The One-China policy advocated by both governments[1] dismantled the solution of dual representation but, amid the Cold War and Korean War, the United States and its allies opposed the replacement of the ROC at the United Nations until 1971, although they were persuaded to pressure the government of the ROC to accept international recognition of Mongolia's independence in 1961. The PRC sought to be recognized by the United Nations from the 1950s,[2] but at least until 1961, the United States managed to keep the PRC out of the UN.[3] The General Assembly Resolution 1668 which demanded a majority of two thirds for the recognition of new members was adopted[4] in 1961. Canada and other allies of the United States individually shifted their recognitions of China to the PRC, which the US opposed.[5] Some attempted to recognize both Chinas separately which both Chinas opposed declaring each one was the only legitimate representative of China.[5] Annual motions to replace the ROC with the PRC were introduced first by the Soviet Union, then India and also Albania, but these were defeated.[5]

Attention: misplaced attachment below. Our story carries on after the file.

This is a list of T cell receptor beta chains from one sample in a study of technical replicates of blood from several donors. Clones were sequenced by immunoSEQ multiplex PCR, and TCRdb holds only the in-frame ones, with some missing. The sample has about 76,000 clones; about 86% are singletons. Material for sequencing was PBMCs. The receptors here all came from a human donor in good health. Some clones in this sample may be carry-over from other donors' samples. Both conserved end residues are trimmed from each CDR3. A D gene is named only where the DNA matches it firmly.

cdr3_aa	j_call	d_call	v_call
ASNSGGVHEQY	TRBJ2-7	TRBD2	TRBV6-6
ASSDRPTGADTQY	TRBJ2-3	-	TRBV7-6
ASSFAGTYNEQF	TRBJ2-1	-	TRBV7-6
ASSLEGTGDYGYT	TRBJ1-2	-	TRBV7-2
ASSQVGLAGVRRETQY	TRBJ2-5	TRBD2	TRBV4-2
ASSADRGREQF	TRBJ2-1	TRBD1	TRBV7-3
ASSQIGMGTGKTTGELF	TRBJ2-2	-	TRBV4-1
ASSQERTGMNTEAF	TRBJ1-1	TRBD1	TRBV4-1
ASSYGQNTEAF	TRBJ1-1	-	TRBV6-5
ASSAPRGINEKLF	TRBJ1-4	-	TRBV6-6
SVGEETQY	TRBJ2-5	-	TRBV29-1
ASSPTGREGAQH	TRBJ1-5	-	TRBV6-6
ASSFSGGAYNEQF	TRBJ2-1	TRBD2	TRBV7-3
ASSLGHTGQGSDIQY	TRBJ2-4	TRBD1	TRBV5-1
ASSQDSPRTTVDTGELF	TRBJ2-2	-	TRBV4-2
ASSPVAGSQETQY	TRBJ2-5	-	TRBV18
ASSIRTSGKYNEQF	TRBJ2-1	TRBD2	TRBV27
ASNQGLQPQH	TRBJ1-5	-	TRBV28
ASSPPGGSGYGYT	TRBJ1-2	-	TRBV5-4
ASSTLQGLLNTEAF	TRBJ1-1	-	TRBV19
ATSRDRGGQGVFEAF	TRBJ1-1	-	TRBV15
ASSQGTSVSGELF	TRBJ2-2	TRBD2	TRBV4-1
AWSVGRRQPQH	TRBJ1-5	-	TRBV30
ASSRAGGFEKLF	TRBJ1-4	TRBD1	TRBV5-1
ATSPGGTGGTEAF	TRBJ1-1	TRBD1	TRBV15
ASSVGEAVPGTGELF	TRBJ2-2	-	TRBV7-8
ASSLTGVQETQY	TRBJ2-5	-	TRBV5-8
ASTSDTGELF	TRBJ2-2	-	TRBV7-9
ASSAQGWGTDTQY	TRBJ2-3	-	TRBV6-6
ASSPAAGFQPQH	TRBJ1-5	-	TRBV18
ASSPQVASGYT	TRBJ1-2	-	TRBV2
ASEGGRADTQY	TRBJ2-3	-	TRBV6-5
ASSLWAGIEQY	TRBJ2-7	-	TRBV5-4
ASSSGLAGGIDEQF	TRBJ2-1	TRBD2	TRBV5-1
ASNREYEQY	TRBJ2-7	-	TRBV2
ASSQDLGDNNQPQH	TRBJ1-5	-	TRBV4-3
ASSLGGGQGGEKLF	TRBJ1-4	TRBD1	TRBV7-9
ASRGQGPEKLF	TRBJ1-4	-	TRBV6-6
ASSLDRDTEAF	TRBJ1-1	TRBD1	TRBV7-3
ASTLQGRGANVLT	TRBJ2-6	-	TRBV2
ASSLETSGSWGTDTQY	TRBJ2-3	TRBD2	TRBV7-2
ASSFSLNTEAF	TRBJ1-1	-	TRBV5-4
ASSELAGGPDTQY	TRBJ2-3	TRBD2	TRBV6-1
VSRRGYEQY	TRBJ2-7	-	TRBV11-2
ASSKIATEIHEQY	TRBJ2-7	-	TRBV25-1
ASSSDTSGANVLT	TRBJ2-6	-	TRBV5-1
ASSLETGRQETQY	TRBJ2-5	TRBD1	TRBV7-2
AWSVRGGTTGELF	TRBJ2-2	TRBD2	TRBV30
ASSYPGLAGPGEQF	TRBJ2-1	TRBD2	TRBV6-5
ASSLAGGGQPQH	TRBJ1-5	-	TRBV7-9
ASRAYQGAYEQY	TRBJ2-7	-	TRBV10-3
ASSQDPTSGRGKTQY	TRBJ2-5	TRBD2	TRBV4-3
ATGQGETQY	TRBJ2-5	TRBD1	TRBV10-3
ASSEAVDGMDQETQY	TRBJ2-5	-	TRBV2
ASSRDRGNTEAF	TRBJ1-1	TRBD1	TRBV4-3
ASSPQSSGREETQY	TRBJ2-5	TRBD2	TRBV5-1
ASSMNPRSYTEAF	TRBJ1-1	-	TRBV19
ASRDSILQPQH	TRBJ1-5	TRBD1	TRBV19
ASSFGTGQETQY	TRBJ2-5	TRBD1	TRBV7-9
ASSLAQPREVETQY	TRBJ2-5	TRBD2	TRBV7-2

Amid the Sino-Soviet split and Vietnam War, United States President Richard Nixon entered into negotiations with Chinese Communist Party Chairman Mao Zedong, initially through a secret 1971 trip undertaken by Henry Kissinger to visit Zhou Enlai. On 25 October 1971, a motion to recognize the People's Republic of China as the sole legal China, initiated by 17 UN members led by Albania, was passed as General Assembly Resolution 2758. It was supported by most of the communist states (including the Soviet Union) and non-aligned countries (such as India), but also by some NATO countries, such as the United Kingdom and France. After the PRC was seated on 15 November 1971, Nixon then personally visited mainland China the next year, beginning the normalization of PRC-USA relations. The Republic of China maintained the view it was the sole legitimate representative of China until 1988, but eventually turned to a foreign policy which sought international recognition through a so-called checkbook diplomacy.[1] These moves have been opposed and mostly blocked by the People's Republic of China, forcing the Republic of China to join international organizations under other names, including "Chinese Taipei" at the International Olympic Committee.